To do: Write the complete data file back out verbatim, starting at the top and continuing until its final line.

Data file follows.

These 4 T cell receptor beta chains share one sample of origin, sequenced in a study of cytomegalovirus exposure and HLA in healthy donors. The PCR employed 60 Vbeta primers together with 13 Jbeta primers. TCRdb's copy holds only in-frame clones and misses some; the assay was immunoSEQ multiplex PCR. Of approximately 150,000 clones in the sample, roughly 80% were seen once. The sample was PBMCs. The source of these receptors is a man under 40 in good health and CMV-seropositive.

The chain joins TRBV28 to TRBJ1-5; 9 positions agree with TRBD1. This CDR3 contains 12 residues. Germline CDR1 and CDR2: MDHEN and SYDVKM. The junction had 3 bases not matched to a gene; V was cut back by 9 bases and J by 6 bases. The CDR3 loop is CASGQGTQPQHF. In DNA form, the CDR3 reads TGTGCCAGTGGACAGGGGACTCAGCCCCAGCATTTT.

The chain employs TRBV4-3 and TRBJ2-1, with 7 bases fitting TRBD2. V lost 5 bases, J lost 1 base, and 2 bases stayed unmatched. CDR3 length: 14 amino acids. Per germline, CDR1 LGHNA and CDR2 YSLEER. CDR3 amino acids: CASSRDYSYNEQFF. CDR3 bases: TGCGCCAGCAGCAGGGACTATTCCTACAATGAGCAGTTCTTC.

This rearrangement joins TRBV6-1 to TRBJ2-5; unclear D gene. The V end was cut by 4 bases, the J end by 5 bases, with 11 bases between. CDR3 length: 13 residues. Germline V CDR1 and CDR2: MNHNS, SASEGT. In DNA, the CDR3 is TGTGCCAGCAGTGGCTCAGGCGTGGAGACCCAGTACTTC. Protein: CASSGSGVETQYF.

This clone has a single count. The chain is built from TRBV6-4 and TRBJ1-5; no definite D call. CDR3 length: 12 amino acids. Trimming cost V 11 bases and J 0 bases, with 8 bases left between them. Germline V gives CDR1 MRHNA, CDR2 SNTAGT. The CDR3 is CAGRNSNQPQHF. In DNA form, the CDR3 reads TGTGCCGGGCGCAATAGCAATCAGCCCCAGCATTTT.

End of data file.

These 4 T cell receptor beta chains share one sample of origin, sequenced in a study of cytomegalovirus exposure and HLA in healthy donors. The PCR employed 60 Vbeta primers together with 13 Jbeta primers. TCRdb's copy holds only in-frame clones and misses some; the assay was immunoSEQ multiplex PCR. Of approximately 150,000 clones in the sample, roughly 80% were seen once. The sample was PBMCs. The source of these receptors is a man under 40 in good health and CMV-seropositive.

The chain joins TRBV28 to TRBJ1-5; 9 positions agree with TRBD1. This CDR3 contains 12 residues. Germline CDR1 and CDR2: MDHEN and SYDVKM. The junction had 3 bases not matched to a gene; V was cut back by 9 bases and J by 6 bases. The CDR3 loop is CASGQGTQPQHF. In DNA form, the CDR3 reads TGTGCCAGTGGACAGGGGACTCAGCCCCAGCATTTT.

The chain employs TRBV4-3 and TRBJ2-1, with 7 bases fitting TRBD2. V lost 5 bases, J lost 1 base, and 2 bases stayed unmatched. CDR3 length: 14 amino acids. Per germline, CDR1 LGHNA and CDR2 YSLEER. CDR3 amino acids: CASSRDYSYNEQFF. CDR3 bases: TGCGCCAGCAGCAGGGACTATTCCTACAATGAGCAGTTCTTC.

This rearrangement joins TRBV6-1 to TRBJ2-5; unclear D gene. The V end was cut by 4 bases, the J end by 5 bases, with 11 bases between. CDR3 length: 13 residues. Germline V CDR1 and CDR2: MNHNS, SASEGT. In DNA, the CDR3 is TGTGCCAGCAGTGGCTCAGGCGTGGAGACCCAGTACTTC. Protein: CASSGSGVETQYF.

This clone has a single count. The chain is built from TRBV6-4 and TRBJ1-5; no definite D call. CDR3 length: 12 amino acids. Trimming cost V 11 bases and J 0 bases, with 8 bases left between them. Germline V gives CDR1 MRHNA, CDR2 SNTAGT. The CDR3 is CAGRNSNQPQHF. In DNA form, the CDR3 reads TGTGCCGGGCGCAATAGCAATCAGCCCCAGCATTTT.